Came across this video on twitter today of a desperate small business owner in California being forced to shut down her outdoor dining area while, some 50 feet away, a film/t.v. crew sets up their own outdoor dining area in advance of a production –
Watch this video, folks. Sound on. pic.twitter.com/Oo6LMdmE1p
— Klavan Squarebeard, first of his name (@SpencerKlavan) December 4, 2020
There has been a massive failure of leadership across the political spectrum. I look at it as a sliding scale. On the one end, you have the most egregious: the Republican party that has chosen to address the pandemic by largely ignoring it and/or actively undermining efforts to curb the virus. There are the Democratic leaders at the state level who have enacted policies and safety measures in an unequal, often illogical (Sending those Covid-positive patients into nursing homes where the most vulnerable reside) manner. There are the Western governments that have generally been slow to act, choosing optics over the health of their citizens in refusing to enact travel restrictions and then lying about the effectiveness of masks so as to dissuade the general public from purchasing N95’s thereby ensuring enough of a supply for medical professionals – all because our leaders failed to act quickly at the first signs of trouble. There are the governments of China and Russia that apparently have the virus “under control” by, let’s face it, having their people “under control”. And then there are the outliers – the New Zealands and Taiwans, Japans and South Koreas – countries that took immediate, decisive action. Countries whose citizens came together to fight the virus and keep each other safe, championing the common good over the egocentrism that compels people to complain about masks or pack into third rate barbecue joints.
“We’re all in this together” is a phrase I’ve been hearing a lot over the past few months, usually from politicians imploring us to lockdown and not travel while they dine maskless or vacation in Cabo. But the phrase clearly has varying applications. “We’re all in this together” does not mean, for instance, that “all” receive equal government support. In the U.S., the top 1% have done very well in this pandemic, the stock market and their zombie companies propped up by the Fed while small business owners and regular folks receive a comparable pittance or, in many cases, do without.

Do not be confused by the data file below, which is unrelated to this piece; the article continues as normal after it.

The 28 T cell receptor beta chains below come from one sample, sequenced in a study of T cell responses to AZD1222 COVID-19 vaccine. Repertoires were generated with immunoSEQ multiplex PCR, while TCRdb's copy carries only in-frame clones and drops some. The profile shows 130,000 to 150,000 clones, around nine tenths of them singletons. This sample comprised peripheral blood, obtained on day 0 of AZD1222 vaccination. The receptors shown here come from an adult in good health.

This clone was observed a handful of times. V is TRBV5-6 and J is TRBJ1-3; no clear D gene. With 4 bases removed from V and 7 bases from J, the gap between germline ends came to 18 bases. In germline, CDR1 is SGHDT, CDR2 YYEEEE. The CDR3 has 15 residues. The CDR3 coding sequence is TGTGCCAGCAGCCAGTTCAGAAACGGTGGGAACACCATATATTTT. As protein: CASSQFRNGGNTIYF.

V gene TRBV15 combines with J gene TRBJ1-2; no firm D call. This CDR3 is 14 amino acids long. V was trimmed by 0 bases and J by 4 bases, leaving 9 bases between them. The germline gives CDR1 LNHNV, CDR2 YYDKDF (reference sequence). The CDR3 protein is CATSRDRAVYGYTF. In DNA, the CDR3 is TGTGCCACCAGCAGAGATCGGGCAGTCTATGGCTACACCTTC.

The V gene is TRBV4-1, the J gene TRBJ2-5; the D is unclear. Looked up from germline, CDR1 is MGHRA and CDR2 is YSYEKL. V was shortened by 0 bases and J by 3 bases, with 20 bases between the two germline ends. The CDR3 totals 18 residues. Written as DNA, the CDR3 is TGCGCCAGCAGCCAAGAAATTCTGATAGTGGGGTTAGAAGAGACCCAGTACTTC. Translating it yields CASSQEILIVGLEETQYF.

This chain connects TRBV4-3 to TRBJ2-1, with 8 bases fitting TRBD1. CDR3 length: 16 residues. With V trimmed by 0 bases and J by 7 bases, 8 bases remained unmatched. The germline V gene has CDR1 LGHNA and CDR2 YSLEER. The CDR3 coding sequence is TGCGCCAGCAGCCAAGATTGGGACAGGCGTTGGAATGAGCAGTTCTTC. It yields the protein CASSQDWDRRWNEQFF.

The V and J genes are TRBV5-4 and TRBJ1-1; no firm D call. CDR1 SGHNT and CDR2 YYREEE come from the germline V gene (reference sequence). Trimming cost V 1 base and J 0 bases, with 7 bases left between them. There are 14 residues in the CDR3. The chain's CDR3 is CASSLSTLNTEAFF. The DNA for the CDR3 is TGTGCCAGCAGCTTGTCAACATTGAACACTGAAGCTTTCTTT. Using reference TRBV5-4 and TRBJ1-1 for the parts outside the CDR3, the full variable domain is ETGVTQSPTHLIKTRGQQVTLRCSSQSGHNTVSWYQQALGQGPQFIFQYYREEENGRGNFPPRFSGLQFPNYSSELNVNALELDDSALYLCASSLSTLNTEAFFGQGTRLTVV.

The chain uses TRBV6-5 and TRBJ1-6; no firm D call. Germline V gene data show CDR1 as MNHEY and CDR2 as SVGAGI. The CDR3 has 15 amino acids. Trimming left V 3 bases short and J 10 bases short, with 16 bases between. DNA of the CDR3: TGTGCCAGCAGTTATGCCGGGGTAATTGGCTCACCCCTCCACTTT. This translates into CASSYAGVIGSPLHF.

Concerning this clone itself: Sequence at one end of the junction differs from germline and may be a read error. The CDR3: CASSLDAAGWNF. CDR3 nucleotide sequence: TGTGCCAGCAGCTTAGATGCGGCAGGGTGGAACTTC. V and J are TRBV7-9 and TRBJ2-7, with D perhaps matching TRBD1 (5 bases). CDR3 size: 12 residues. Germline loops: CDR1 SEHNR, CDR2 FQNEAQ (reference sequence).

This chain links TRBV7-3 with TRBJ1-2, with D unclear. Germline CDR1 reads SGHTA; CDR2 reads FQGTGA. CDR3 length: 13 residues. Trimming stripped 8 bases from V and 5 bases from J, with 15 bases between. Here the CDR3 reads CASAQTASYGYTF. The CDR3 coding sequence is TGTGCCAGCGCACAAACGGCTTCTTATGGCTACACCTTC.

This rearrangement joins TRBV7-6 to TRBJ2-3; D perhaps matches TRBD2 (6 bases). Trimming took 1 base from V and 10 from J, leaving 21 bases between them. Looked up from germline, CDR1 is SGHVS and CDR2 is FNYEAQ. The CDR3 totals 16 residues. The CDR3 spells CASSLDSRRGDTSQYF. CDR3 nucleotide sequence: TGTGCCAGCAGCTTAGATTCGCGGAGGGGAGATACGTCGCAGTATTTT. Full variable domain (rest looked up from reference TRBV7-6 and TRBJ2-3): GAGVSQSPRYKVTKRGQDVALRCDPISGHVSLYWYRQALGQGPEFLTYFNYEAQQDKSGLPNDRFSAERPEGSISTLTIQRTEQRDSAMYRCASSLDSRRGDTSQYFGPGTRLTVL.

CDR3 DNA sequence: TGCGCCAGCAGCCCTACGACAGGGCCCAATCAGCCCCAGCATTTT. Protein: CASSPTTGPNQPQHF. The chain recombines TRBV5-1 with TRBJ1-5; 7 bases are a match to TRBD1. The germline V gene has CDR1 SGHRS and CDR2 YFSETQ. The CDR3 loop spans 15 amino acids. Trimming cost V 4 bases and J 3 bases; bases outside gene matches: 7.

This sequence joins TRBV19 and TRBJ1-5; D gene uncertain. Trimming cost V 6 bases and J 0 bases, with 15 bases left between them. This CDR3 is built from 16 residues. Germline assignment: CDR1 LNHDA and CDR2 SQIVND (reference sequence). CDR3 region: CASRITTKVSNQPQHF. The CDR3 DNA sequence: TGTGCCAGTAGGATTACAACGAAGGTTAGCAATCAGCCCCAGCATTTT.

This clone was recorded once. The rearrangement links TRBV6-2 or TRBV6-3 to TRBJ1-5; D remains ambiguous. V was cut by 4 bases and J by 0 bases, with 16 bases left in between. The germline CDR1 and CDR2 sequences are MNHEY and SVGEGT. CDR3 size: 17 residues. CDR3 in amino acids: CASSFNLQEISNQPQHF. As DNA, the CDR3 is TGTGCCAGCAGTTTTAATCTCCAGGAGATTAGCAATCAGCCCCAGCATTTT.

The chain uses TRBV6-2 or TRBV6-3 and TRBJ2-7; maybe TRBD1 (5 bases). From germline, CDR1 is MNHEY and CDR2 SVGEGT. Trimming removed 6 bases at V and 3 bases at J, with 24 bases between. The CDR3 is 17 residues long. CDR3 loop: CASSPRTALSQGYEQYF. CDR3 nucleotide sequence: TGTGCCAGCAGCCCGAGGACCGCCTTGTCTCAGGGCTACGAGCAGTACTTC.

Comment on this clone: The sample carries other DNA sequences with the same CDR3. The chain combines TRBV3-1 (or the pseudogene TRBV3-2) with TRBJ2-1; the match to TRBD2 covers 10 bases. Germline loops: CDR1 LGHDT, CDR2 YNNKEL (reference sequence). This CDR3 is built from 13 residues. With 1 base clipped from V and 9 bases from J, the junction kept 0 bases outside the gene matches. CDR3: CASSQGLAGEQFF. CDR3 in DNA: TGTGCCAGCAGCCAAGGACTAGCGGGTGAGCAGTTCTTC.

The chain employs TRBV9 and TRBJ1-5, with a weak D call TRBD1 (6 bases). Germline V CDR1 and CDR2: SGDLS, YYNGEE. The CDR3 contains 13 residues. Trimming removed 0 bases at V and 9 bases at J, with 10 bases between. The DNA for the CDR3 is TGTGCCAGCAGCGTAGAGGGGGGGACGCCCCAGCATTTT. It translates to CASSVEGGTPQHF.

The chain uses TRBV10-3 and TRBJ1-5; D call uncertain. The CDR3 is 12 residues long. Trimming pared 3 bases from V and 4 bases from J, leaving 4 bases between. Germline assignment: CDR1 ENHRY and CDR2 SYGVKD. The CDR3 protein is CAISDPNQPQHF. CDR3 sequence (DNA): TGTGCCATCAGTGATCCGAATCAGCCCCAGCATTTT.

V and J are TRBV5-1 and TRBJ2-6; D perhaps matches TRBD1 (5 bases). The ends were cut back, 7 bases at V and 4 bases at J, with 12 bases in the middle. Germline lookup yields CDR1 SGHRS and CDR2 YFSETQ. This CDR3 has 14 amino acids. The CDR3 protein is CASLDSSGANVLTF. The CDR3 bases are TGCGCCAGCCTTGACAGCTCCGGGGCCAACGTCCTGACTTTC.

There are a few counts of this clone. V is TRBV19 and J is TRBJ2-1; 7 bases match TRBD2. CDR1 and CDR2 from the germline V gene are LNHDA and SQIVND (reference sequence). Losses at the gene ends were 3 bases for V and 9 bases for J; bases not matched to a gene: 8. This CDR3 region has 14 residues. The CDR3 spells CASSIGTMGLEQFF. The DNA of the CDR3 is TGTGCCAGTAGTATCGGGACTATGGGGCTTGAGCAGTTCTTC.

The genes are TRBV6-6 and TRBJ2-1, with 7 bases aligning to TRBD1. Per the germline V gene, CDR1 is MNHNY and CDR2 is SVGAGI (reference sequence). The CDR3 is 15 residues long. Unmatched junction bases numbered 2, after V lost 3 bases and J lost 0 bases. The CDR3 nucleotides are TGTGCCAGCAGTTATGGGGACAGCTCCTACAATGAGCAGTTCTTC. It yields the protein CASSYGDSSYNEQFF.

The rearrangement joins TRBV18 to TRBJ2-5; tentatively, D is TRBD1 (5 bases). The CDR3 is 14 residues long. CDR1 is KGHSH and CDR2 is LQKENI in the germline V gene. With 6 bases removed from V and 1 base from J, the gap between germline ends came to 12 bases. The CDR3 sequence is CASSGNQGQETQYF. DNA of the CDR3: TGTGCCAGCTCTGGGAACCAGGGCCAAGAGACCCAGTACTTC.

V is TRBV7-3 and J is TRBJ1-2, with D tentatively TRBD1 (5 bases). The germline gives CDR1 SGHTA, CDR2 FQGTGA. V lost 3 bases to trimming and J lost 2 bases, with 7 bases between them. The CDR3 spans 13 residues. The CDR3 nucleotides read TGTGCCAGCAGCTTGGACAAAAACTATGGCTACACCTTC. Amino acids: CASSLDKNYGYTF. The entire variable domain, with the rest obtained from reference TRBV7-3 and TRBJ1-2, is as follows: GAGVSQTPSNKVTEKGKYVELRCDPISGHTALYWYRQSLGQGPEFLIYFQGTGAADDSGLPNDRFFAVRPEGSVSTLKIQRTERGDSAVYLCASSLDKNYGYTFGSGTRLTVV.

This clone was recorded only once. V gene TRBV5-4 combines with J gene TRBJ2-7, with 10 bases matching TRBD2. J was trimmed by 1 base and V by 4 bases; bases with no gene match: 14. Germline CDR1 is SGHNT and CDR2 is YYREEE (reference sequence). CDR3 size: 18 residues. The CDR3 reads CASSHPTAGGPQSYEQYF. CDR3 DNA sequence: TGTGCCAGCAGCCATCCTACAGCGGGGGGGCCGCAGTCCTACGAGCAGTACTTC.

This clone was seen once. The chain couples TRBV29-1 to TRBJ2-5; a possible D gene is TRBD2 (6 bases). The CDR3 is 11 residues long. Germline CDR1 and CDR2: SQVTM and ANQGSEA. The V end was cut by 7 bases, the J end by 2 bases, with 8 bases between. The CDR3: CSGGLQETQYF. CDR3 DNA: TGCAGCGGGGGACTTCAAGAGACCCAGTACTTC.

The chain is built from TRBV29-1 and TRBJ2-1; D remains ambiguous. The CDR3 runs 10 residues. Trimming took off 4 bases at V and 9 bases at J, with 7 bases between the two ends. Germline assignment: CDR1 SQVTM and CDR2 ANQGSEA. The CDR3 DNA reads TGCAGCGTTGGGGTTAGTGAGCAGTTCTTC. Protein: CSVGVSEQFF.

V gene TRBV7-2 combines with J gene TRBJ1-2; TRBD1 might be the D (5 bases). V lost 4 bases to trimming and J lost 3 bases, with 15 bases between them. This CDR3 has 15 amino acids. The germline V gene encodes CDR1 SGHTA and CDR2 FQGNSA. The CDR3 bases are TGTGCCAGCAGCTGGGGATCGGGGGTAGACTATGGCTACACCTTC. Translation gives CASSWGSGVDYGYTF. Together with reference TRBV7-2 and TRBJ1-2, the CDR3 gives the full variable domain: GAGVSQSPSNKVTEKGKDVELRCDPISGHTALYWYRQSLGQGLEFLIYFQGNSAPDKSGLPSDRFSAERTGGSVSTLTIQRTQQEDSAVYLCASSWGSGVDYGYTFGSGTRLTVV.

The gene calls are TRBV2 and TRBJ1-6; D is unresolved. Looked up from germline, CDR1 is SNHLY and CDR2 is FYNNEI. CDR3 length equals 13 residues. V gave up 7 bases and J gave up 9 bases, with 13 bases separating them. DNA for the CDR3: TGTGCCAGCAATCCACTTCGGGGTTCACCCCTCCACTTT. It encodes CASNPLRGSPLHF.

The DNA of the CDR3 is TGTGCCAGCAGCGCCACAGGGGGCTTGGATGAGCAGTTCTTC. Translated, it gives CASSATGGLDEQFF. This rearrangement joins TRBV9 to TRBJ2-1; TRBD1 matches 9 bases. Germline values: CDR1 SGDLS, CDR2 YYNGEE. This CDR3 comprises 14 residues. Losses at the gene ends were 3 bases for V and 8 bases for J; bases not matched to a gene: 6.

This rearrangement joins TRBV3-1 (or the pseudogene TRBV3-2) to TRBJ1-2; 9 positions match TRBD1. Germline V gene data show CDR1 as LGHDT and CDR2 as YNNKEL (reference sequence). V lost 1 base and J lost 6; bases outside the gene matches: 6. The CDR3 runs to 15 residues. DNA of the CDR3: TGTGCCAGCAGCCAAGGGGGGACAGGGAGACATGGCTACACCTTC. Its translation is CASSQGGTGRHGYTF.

Which brings us back to the small business owner in the above video. Why is it that the same rules don’t apply to everyone? We’re all in this together after all. It’s a question I asked a friend of mine who is a working line producer. “It’s different,”he explained, “because productions are very careful and test three times a week.” This, of course, begs the question: “Why isn’t everyone being tested three times a week?” The obvious answer is: “Because there aren’t enough tests.” Which is why medical professionals are only tested once a week. Let that sink in. The individuals risking their lives on the front lines of this pandemic are tested once a week while, back in June, the NBA was testing players and staff daily.
So what’s the answer? Ideally, a fast-acting and effective vaccine. But while we’re waiting, how about some support, both emotional and financial, for those in need? How about honesty and consistency in both messaging and policy on the part of our leadership? How about a little science-based common sense, selflessness, and general empathy on the part of people in general? Small sacrifices in the face of a looming crisis. Because if things keep going the way they are, this virus will be just the half of it.